Sixth Grade Social Studies - Social Studies Curriculum

Sixth Grade Social Studies - Social Studies Curriculum

6th Grade Social Studies Unit 2: The World in Spatial Terms SS0602 Sixth Grade Social Studies: Global Studies Unit 2: The World in Spatial Terms Big...

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6th Grade Social Studies Unit 2: The World in Spatial Terms

SS0602

Sixth Grade Social Studies: Global Studies Unit 2: The World in Spatial Terms Big Picture Graphic Overarching Question:

How can a global perspective help me understand my world? Previous Unit:

Foundations of World Geography

This Unit:

The World in Spatial Terms

Questions To Focus Assessment and Instruction:

1. What factors should we consider when using maps and why? 2. How and why do people organize (categorize or regionalize) the world to study global issues or problems? 3. How do the physical (natural) features and physical processes of Earth present challenges and opportunities for human societies? 4. How and why does a natural hazard become a global natural disaster?

Michigan Citizenship Collaborative Curriculum Copyright © 2010-2014 by Oakland Schools

Next Unit:

The World in Human Terms

Types of Thinking Description Cause and Effect Compare and Contrast Classifying/Grouping Generalizing Evidentiary Argument Identifying Perspectives Problem Solving

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6th Grade Social Studies Unit 2: The World in Spatial Terms

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Graphic Organizer

Michigan Citizenship Collaborative Curriculum Copyright © 2010-2014 by Oakland Schools

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High School Foundations (see High School World History and Geography) F1: World Historical and Geographical “Habits of Mind” and Central Concepts: Explain and use key conceptual devices world historians/geographers use to organize the past including periodization schemes (e.g., major turning points, different cultural and religious calendars), and different spatial frames (e.g., global, interregional, and regional).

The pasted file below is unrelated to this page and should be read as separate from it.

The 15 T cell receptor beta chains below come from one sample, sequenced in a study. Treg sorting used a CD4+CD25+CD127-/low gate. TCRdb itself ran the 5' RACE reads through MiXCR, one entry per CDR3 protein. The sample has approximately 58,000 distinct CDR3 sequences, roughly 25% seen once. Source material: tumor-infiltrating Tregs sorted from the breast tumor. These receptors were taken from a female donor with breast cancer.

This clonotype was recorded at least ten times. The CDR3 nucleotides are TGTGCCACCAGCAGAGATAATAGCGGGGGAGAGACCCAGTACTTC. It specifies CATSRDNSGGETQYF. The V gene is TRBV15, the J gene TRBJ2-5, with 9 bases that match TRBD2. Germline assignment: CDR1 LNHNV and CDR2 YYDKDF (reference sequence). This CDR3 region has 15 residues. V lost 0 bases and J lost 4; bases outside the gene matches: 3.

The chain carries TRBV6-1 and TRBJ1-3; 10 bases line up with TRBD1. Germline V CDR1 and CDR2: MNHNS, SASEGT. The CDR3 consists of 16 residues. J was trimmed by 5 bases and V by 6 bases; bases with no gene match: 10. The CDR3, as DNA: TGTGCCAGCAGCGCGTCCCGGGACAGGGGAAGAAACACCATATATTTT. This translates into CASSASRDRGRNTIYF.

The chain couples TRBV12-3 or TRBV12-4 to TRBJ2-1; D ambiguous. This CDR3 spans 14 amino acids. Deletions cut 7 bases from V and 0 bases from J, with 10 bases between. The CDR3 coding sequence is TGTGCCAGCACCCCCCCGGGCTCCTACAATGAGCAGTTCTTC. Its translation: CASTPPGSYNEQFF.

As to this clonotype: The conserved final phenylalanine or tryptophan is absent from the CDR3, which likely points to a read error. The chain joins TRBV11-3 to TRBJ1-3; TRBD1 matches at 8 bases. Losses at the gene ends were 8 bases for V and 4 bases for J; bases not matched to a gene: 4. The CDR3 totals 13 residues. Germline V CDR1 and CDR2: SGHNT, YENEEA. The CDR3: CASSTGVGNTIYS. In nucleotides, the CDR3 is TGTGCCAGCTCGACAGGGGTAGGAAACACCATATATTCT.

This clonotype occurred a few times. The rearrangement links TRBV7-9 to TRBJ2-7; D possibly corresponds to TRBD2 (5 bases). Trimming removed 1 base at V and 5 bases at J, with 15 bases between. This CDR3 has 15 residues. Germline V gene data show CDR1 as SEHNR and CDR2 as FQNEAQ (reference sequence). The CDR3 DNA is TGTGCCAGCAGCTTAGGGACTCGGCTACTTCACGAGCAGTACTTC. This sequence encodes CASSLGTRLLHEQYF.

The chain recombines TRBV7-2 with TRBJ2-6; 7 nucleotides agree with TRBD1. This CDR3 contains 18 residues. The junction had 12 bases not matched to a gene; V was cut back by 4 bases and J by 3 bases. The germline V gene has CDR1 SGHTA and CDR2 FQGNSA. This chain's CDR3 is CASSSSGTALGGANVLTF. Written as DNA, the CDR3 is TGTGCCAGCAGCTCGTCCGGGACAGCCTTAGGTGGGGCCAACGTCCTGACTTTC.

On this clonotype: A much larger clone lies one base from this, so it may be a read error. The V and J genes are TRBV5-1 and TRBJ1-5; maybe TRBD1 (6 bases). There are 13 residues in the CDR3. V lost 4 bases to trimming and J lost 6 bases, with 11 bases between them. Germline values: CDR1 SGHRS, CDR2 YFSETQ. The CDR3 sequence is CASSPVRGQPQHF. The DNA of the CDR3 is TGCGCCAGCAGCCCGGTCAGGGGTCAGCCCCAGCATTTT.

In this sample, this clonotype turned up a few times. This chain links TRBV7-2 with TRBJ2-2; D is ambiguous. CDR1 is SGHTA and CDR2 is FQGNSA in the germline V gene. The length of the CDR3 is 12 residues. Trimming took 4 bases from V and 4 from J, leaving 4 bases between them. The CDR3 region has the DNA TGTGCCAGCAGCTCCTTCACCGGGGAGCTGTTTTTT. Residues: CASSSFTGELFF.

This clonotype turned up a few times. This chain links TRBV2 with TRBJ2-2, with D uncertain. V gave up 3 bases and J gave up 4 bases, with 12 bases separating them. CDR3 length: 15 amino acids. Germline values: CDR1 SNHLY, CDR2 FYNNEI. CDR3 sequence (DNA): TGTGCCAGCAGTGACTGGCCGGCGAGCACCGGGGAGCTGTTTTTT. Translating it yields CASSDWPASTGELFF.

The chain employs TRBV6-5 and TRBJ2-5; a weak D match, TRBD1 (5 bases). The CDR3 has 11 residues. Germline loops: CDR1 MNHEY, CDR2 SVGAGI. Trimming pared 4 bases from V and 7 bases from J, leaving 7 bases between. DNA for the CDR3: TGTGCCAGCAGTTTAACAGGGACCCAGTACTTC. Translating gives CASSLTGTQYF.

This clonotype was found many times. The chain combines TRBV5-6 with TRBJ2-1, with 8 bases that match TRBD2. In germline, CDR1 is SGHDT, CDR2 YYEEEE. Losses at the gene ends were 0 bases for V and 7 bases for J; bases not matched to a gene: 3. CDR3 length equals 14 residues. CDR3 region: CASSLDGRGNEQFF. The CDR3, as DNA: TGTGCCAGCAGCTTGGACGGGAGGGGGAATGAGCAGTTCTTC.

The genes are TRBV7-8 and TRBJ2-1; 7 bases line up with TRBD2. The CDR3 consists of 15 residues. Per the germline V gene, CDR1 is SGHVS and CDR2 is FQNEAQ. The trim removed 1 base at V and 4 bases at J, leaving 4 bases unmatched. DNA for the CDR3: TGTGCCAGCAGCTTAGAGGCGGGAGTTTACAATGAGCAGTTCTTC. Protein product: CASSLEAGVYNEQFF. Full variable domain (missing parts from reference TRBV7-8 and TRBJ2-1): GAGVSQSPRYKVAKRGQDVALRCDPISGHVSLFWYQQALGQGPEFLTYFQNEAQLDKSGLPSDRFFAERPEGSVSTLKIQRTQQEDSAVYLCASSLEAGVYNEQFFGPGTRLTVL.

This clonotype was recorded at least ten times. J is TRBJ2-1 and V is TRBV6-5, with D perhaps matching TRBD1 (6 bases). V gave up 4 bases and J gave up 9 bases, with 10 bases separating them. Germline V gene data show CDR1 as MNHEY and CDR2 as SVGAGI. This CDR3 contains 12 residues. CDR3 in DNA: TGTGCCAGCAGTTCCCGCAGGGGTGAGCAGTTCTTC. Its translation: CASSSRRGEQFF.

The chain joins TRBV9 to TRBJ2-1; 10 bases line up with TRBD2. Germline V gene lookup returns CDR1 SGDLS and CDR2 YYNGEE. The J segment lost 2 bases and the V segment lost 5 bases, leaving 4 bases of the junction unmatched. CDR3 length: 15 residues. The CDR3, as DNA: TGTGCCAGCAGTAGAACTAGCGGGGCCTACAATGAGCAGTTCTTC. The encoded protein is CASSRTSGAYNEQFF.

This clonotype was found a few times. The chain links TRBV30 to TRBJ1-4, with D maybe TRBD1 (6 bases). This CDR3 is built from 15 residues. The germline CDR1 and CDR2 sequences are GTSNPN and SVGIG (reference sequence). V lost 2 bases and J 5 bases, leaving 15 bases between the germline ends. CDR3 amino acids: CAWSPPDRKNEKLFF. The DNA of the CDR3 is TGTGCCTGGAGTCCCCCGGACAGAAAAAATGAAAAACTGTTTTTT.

Unit Abstract Geography uses a spatial perspective to study the arrangement and interaction of people and places over Earth’s space. By understanding and using a spatial perspective, students seek answers to the questions: What is where and why is it there? -- Geography Framework for the 2010 National Assessment of Educational Progress.1 This unit is designed to extend students’ spatial perspective of Earth. Framing the unit with a problem, students explore how a basketball from Japan appeared on a beach in Alaska. They investigate a series of maps that helps them solve the mystery as well as explore elements, purposes, scales, and types of maps. In developing a more sophisticated geographic perspective, students examine various ways geographers and cartographers represent the Earth. They explore how the global grid can be used to identify the absolute location of places on Earth. Students then consider the cartographic challenge of representing the round Earth on a flat map as they analyze different map projections to determine the advantages and disadvantages of each. In doing so, students grapple with perspective, centering, and distance distortion on map projections. Next, students examine significant physical features on Earth and explore global spatial patterns of those features. They work in collaborative teams to locate and organize information about significant physical features of Earth and consider what other natural features are likely or not likely to be nearby. Students then analyze the ways in which people organize their world through regions. They learn that hemispheres or continents are human constructs and further explore how physical and human characteristics can be used to create additional ways to regionalize the planet. Next, the connection between physical and human geography is explored. Students work from a conceptual level by exploring how different physical characteristics can present both challenges and opportunities for humans.2 Students apply this conceptual lens to physical features on Earth and apply it to natural hazards as they consider how natural physical processes can pose challenges or opportunities for humans. They explore several ways to categorize natural hazards, and learn how people in earlier times thought about their environment by separating processes into four elements of air, earth fire, and water and compare those categories to the ones present day scientists use (lithosphere, atmosphere, biosphere, and hydrosphere). Students then explore the connection between natural hazards and natural disasters. They investigate the question: “what is a natural disaster?” as they read about the 2010 earthquake and tsunami in Japan and examine the effects of 1